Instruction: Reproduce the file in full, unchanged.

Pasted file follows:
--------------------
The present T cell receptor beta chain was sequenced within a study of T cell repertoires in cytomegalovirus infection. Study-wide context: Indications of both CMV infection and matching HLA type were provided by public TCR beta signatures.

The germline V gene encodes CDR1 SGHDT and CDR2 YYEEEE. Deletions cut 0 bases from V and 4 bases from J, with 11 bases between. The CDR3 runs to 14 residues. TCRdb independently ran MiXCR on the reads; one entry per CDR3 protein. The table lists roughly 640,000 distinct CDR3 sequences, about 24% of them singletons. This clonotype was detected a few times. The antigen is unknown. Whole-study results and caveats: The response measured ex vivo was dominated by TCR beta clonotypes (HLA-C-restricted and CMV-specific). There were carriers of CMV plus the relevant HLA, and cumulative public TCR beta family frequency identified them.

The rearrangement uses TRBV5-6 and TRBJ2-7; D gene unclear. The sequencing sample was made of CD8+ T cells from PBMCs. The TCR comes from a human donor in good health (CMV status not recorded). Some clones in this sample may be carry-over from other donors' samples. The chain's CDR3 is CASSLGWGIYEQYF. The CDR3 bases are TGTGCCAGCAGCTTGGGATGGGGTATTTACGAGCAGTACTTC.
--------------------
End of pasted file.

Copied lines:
The present T cell receptor beta chain was sequenced within a study of T cell repertoires in cytomegalovirus infection. Study-wide context: Indications of both CMV infection and matching HLA type were provided by public TCR beta signatures.

The germline V gene encodes CDR1 SGHDT and CDR2 YYEEEE. Deletions cut 0 bases from V and 4 bases from J, with 11 bases between. The CDR3 runs to 14 residues. TCRdb independently ran MiXCR on the reads; one entry per CDR3 protein. The table lists roughly 640,000 distinct CDR3 sequences, about 24% of them singletons. This clonotype was detected a few times. The antigen is unknown. Whole-study results and caveats: The response measured ex vivo was dominated by TCR beta clonotypes (HLA-C-restricted and CMV-specific). There were carriers of CMV plus the relevant HLA, and cumulative public TCR beta family frequency identified them.

The rearrangement uses TRBV5-6 and TRBJ2-7; D gene unclear. The sequencing sample was made of CD8+ T cells from PBMCs. The TCR comes from a human donor in good health (CMV status not recorded). Some clones in this sample may be carry-over from other donors' samples. The chain's CDR3 is CASSLGWGIYEQYF. The CDR3 bases are TGTGCCAGCAGCTTGGGATGGGGTATTTACGAGCAGTACTTC.